Congressman Mark DeSaulnier (D, CA-11) announced, Monday, his effort to create a model that will help transition our economy away from petroleum products to cleaner, renewable energy while simultaneously supporting workers, communities, and state and local governments. The model will also create more investments in our transportation system, developing an inter-connected, world-class public transportation network and creating jobs. The coronavirus pandemic has expedited our transition away” from petroleum products which increases the urgency of a planned and serious effort to make sure we shape this transition in a way that works for everyone. DeSaulnier’s model will allow local communities to join with workers, industry, environmental leaders, mayors, and other local elected officials to proactively plan for the transition away from the petroleum industry and support worker transition and training.
As part of this effort, Congressman DeSaulnier announced three bills that will address this transition. The first bill, the Protecting Workers for a Clean Future Act, addresses the imminent market evolution to renewable, clean energy by providing direct support to local communities to convene industry, the local petroleum products workforce whose jobs are at risk, environmental justice advocates, and environmental groups to make a plan to transition workers to meaningful, sustainable work. The market is inevitably moving to cheaper, more sustainable energy sources, and refinery workers across America will fall victim to joblessness if we do not act now.
The second bill, the Jobs for a Carbon Free Transportation System Act, takes a unique approach to addressing the intersection of three of the biggest challenges our nation faces: climate change, outdated infrastructure, and job insecurity. The bill prioritizes and invests in state-of-the-art transportation system reforms that would improve mobility and reduce greenhouse gas emissions by developing low-carbon, efficient, inter-connected, and smart transportation corridors all while creating good paying union jobs. With the inevitable transition away from petroleum products these improvements would have, it also supports workers to transition out of the petroleum products industry and into meaningful, more secure work.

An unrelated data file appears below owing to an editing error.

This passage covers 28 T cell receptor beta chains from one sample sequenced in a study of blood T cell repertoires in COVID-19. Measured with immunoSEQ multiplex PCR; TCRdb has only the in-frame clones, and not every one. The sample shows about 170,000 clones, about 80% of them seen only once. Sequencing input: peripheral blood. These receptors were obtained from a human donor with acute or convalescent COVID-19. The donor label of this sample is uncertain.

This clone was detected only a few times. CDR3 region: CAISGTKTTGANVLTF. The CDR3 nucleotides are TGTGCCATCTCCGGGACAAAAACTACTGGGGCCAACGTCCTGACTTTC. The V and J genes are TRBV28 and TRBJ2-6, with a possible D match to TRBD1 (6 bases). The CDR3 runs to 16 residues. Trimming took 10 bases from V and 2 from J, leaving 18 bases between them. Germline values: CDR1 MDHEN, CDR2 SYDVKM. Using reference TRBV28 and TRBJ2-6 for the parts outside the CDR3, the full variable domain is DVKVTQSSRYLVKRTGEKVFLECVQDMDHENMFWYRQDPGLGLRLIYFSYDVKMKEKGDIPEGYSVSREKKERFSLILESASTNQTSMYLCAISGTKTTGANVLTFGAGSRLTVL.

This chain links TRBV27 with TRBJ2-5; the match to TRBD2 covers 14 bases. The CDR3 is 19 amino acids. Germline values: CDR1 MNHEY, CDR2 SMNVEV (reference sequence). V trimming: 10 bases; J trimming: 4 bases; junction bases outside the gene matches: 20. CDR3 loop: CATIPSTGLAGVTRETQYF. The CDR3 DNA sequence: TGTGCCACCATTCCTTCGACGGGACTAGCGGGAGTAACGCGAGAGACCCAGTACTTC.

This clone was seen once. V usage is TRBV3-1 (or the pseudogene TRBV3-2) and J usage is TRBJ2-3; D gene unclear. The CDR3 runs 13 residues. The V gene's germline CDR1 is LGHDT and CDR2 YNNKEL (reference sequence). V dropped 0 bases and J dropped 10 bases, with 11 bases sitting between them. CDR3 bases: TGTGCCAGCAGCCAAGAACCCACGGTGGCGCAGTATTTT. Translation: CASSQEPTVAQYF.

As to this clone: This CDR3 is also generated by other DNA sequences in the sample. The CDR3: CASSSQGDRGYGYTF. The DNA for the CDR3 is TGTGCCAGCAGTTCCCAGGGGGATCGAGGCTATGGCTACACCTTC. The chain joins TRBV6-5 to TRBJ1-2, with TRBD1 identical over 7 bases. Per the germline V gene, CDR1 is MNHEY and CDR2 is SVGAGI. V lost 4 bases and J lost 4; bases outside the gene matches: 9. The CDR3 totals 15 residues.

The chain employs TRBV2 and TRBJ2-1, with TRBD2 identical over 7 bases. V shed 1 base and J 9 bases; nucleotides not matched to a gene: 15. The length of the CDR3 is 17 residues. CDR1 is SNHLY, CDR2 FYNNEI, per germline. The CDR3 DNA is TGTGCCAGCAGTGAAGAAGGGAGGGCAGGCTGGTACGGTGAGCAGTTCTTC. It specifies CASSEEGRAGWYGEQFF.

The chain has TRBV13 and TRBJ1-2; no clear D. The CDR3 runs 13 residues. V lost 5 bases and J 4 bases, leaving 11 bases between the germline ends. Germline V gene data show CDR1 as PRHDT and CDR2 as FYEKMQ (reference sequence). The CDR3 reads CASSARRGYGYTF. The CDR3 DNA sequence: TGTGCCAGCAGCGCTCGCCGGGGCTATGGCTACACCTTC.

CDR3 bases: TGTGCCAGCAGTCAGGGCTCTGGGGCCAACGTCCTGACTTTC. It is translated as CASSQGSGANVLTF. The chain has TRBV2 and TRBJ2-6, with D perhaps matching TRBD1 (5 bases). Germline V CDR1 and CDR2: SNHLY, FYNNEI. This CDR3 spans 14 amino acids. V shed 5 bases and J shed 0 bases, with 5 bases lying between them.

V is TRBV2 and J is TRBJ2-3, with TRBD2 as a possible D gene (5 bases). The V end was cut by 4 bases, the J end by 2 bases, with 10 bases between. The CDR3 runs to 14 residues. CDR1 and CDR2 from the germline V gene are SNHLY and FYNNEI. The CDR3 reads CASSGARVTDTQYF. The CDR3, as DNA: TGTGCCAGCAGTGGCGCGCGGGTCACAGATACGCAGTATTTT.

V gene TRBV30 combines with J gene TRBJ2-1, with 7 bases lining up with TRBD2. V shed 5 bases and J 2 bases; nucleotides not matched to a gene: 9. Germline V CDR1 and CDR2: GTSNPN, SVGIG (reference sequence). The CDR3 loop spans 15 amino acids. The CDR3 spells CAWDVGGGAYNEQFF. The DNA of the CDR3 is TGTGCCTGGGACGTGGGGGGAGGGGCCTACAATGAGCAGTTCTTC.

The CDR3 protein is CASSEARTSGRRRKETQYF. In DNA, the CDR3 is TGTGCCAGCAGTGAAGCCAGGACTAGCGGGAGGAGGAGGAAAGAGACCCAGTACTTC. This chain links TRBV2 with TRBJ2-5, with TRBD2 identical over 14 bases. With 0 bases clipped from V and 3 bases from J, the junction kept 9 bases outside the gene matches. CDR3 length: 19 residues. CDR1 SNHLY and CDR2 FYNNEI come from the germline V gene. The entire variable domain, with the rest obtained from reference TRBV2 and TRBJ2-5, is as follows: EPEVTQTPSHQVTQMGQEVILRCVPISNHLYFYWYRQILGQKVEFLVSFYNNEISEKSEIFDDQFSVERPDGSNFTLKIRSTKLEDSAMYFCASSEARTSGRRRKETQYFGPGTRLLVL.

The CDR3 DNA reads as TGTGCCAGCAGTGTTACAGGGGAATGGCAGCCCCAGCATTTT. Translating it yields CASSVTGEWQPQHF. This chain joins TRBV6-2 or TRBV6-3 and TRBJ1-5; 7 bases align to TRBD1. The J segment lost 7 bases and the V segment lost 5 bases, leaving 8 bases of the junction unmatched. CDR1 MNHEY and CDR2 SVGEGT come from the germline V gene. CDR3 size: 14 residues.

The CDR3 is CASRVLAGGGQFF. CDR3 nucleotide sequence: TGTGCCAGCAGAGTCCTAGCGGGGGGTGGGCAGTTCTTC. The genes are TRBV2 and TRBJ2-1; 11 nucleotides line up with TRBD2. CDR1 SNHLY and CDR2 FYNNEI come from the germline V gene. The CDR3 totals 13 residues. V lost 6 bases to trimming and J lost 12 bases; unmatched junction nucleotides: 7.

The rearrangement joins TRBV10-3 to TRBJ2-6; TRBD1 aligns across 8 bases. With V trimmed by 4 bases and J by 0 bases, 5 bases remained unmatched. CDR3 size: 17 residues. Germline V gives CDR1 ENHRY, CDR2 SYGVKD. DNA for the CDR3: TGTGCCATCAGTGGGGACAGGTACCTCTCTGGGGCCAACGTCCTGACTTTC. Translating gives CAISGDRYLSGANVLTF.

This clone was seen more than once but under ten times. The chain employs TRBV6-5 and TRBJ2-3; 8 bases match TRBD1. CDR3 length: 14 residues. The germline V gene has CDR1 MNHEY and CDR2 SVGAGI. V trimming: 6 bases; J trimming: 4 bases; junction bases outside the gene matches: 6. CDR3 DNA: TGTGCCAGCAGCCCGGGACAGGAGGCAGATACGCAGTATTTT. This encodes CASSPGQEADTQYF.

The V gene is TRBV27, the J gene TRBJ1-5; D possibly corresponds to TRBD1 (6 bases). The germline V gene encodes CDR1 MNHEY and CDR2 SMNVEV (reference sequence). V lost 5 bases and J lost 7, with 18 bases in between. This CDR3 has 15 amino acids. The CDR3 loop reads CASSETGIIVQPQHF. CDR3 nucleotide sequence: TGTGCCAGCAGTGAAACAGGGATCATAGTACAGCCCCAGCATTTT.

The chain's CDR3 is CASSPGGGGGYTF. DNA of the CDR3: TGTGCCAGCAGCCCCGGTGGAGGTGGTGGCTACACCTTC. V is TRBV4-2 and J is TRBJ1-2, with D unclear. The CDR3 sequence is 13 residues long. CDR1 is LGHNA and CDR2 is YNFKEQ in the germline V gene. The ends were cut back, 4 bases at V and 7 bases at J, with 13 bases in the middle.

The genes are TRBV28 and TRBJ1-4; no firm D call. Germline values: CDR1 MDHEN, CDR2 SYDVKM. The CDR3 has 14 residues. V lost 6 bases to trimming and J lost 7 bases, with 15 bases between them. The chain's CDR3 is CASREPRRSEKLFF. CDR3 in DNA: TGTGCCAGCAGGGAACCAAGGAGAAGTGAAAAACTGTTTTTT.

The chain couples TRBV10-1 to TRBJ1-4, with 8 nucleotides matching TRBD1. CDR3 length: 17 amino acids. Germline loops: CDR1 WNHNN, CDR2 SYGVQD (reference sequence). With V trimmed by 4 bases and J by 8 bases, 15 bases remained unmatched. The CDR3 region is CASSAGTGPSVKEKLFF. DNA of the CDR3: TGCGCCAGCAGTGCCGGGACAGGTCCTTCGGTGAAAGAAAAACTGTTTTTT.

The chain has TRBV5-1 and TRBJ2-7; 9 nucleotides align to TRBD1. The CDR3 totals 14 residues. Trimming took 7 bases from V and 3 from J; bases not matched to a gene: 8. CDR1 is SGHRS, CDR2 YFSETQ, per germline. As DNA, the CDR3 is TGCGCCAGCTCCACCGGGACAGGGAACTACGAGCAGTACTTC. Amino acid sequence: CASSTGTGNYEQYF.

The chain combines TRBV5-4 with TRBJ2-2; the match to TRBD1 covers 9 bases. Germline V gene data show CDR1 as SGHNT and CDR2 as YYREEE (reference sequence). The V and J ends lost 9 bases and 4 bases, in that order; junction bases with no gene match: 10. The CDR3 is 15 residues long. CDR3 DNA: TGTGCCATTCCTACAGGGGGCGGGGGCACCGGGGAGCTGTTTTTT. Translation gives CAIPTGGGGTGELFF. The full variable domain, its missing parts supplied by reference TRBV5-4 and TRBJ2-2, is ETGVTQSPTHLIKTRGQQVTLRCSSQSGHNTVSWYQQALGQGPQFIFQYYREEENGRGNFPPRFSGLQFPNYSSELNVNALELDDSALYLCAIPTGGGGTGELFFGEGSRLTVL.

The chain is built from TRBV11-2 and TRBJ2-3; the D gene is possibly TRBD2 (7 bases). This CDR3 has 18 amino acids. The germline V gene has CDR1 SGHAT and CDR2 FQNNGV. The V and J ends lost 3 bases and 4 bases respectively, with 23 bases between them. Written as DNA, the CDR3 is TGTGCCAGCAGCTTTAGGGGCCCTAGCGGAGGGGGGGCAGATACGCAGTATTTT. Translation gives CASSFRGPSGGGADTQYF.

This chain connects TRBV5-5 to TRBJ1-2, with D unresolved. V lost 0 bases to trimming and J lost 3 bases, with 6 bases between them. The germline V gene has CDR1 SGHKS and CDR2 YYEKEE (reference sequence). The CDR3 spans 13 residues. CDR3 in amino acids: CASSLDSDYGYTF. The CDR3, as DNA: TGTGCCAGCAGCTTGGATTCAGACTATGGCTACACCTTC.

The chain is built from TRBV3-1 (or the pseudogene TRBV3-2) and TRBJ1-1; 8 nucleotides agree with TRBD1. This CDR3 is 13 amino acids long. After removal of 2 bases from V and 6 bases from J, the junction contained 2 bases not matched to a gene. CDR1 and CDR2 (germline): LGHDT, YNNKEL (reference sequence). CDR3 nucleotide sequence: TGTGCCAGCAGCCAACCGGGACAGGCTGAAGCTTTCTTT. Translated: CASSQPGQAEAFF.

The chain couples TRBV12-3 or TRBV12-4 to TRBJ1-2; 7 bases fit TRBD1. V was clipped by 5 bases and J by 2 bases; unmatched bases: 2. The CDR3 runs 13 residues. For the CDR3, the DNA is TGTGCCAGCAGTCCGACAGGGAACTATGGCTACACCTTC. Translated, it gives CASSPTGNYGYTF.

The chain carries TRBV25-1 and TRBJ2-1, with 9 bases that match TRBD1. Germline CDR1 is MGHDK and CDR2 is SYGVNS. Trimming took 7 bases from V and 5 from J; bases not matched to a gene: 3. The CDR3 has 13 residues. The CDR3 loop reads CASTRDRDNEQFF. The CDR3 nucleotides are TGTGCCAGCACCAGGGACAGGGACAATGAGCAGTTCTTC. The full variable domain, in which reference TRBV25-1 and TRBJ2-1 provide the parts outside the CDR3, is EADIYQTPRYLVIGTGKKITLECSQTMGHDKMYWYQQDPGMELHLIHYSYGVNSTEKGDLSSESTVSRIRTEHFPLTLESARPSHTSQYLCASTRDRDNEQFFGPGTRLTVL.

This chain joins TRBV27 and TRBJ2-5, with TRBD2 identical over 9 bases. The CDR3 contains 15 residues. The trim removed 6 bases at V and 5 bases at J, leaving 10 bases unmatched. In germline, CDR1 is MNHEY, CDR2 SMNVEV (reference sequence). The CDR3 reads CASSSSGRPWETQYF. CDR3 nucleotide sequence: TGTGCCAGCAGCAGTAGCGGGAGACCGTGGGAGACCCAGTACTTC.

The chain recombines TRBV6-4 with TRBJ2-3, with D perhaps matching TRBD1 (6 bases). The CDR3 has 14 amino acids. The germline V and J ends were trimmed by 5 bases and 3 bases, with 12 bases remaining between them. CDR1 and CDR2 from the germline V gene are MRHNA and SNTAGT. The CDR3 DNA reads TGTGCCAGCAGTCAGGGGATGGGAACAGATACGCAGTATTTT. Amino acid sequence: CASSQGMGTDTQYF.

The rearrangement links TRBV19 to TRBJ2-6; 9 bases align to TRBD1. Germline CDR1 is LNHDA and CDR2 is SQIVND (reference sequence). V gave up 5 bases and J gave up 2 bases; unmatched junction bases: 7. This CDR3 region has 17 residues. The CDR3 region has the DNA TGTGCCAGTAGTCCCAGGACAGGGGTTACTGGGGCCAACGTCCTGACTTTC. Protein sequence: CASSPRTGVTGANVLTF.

The third bill, the Clean Corridors Act, would launch a federal program that would accelerate the expansion of electric vehicle (EV) charging infrastructure to help reverse climate change and modernize our country’s infrastructure. Specifically, the Clean Corridors Act, which the congressman also introduced in the 116th Congress, would direct $3 billion over the coming decade to construct and install infrastructure to support technologies like hydrogen fuel cell and electric battery-powered vehicles. With this legislation, we can help sustain the growth of the EV market, which means more jobs, a healthier Earth, and a strong economy.
“We’re seeing firsthand in Contra Costa that refineries are idling…and local governments are losing their tax base because of the decrease in…(oil) consumption during the pandemic. Failing to address the market shift will inevitably create a snowball effect including dramatic job loss and decreased local and county revenues, which in turn create drastically underfunded schools. The time is now…to shift toward more sustainable sources of energy, but they cannot leave thousands of workers jobless in their wake,” said DeSaulnier. “At home in Contra Costa and around the country, we have the opportunity to set the stage for green jobs that are both worthy of workers’ skills and help our nation in the much-needed fight against climate change. This effort can help make Contra Costa a model for the rest of the nation.”
In developing this effort, the congressman has held dozens of meetings with stakeholders over the past two years, including with local mayors, county supervisors, the Contra Costa County administrator, other elected officials, environmental justice advocates, environmental representatives, labor leaders, university researchers, and other thought leaders on the energy transition.